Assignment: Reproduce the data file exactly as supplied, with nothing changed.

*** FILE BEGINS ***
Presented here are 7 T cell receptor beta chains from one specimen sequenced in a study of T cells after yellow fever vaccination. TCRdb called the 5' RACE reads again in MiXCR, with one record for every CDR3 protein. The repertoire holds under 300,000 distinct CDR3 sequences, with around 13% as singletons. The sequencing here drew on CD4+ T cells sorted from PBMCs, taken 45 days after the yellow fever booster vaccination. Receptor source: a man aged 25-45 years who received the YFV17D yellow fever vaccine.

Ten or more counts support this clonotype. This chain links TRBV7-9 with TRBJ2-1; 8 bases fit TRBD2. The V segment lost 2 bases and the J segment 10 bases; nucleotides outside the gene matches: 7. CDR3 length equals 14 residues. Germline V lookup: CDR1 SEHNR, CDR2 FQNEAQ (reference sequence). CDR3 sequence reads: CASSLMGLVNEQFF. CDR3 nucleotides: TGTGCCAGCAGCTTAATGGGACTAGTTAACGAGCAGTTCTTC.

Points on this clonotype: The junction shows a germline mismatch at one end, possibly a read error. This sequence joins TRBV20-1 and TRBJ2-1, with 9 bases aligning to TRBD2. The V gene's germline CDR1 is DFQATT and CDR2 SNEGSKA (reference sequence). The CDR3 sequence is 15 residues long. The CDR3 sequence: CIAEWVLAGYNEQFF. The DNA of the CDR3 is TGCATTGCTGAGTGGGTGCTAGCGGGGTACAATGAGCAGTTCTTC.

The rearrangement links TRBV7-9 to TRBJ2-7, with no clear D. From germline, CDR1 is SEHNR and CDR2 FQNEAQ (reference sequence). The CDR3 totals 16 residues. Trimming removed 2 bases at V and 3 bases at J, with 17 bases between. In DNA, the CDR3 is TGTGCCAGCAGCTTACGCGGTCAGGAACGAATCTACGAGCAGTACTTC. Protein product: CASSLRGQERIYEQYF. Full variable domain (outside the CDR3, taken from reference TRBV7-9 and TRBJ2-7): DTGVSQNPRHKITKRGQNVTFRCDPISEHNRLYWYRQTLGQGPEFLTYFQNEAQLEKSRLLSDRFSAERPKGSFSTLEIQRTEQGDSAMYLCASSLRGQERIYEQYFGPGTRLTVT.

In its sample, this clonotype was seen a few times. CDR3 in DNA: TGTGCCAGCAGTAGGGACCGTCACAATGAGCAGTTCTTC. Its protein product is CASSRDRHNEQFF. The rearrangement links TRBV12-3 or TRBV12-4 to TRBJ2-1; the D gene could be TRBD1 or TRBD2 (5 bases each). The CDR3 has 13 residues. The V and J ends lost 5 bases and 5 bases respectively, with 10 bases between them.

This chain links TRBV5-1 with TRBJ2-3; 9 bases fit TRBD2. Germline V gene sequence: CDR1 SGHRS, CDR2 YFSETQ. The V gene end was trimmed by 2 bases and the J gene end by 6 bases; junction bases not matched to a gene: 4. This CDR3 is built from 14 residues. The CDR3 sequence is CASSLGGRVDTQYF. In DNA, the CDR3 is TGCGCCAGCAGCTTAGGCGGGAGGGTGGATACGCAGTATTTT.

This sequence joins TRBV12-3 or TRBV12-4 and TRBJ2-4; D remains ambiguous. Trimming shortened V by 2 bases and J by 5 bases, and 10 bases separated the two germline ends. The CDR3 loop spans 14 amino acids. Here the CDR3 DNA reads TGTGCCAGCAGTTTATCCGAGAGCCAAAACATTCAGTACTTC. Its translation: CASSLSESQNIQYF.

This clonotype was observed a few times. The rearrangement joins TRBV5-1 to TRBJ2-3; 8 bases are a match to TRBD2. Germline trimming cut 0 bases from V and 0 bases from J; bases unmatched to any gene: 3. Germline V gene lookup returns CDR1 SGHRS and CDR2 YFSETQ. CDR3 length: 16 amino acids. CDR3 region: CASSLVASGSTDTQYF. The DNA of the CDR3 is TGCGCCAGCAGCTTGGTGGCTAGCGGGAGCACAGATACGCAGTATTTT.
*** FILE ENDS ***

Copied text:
Presented here are 7 T cell receptor beta chains from one specimen sequenced in a study of T cells after yellow fever vaccination. TCRdb called the 5' RACE reads again in MiXCR, with one record for every CDR3 protein. The repertoire holds under 300,000 distinct CDR3 sequences, with around 13% as singletons. The sequencing here drew on CD4+ T cells sorted from PBMCs, taken 45 days after the yellow fever booster vaccination. Receptor source: a man aged 25-45 years who received the YFV17D yellow fever vaccine.

Ten or more counts support this clonotype. This chain links TRBV7-9 with TRBJ2-1; 8 bases fit TRBD2. The V segment lost 2 bases and the J segment 10 bases; nucleotides outside the gene matches: 7. CDR3 length equals 14 residues. Germline V lookup: CDR1 SEHNR, CDR2 FQNEAQ (reference sequence). CDR3 sequence reads: CASSLMGLVNEQFF. CDR3 nucleotides: TGTGCCAGCAGCTTAATGGGACTAGTTAACGAGCAGTTCTTC.

Points on this clonotype: The junction shows a germline mismatch at one end, possibly a read error. This sequence joins TRBV20-1 and TRBJ2-1, with 9 bases aligning to TRBD2. The V gene's germline CDR1 is DFQATT and CDR2 SNEGSKA (reference sequence). The CDR3 sequence is 15 residues long. The CDR3 sequence: CIAEWVLAGYNEQFF. The DNA of the CDR3 is TGCATTGCTGAGTGGGTGCTAGCGGGGTACAATGAGCAGTTCTTC.

The rearrangement links TRBV7-9 to TRBJ2-7, with no clear D. From germline, CDR1 is SEHNR and CDR2 FQNEAQ (reference sequence). The CDR3 totals 16 residues. Trimming removed 2 bases at V and 3 bases at J, with 17 bases between. In DNA, the CDR3 is TGTGCCAGCAGCTTACGCGGTCAGGAACGAATCTACGAGCAGTACTTC. Protein product: CASSLRGQERIYEQYF. Full variable domain (outside the CDR3, taken from reference TRBV7-9 and TRBJ2-7): DTGVSQNPRHKITKRGQNVTFRCDPISEHNRLYWYRQTLGQGPEFLTYFQNEAQLEKSRLLSDRFSAERPKGSFSTLEIQRTEQGDSAMYLCASSLRGQERIYEQYFGPGTRLTVT.

In its sample, this clonotype was seen a few times. CDR3 in DNA: TGTGCCAGCAGTAGGGACCGTCACAATGAGCAGTTCTTC. Its protein product is CASSRDRHNEQFF. The rearrangement links TRBV12-3 or TRBV12-4 to TRBJ2-1; the D gene could be TRBD1 or TRBD2 (5 bases each). The CDR3 has 13 residues. The V and J ends lost 5 bases and 5 bases respectively, with 10 bases between them.

This chain links TRBV5-1 with TRBJ2-3; 9 bases fit TRBD2. Germline V gene sequence: CDR1 SGHRS, CDR2 YFSETQ. The V gene end was trimmed by 2 bases and the J gene end by 6 bases; junction bases not matched to a gene: 4. This CDR3 is built from 14 residues. The CDR3 sequence is CASSLGGRVDTQYF. In DNA, the CDR3 is TGCGCCAGCAGCTTAGGCGGGAGGGTGGATACGCAGTATTTT.

This sequence joins TRBV12-3 or TRBV12-4 and TRBJ2-4; D remains ambiguous. Trimming shortened V by 2 bases and J by 5 bases, and 10 bases separated the two germline ends. The CDR3 loop spans 14 amino acids. Here the CDR3 DNA reads TGTGCCAGCAGTTTATCCGAGAGCCAAAACATTCAGTACTTC. Its translation: CASSLSESQNIQYF.

This clonotype was observed a few times. The rearrangement joins TRBV5-1 to TRBJ2-3; 8 bases are a match to TRBD2. Germline trimming cut 0 bases from V and 0 bases from J; bases unmatched to any gene: 3. Germline V gene lookup returns CDR1 SGHRS and CDR2 YFSETQ. CDR3 length: 16 amino acids. CDR3 region: CASSLVASGSTDTQYF. The DNA of the CDR3 is TGCGCCAGCAGCTTGGTGGCTAGCGGGAGCACAGATACGCAGTATTTT.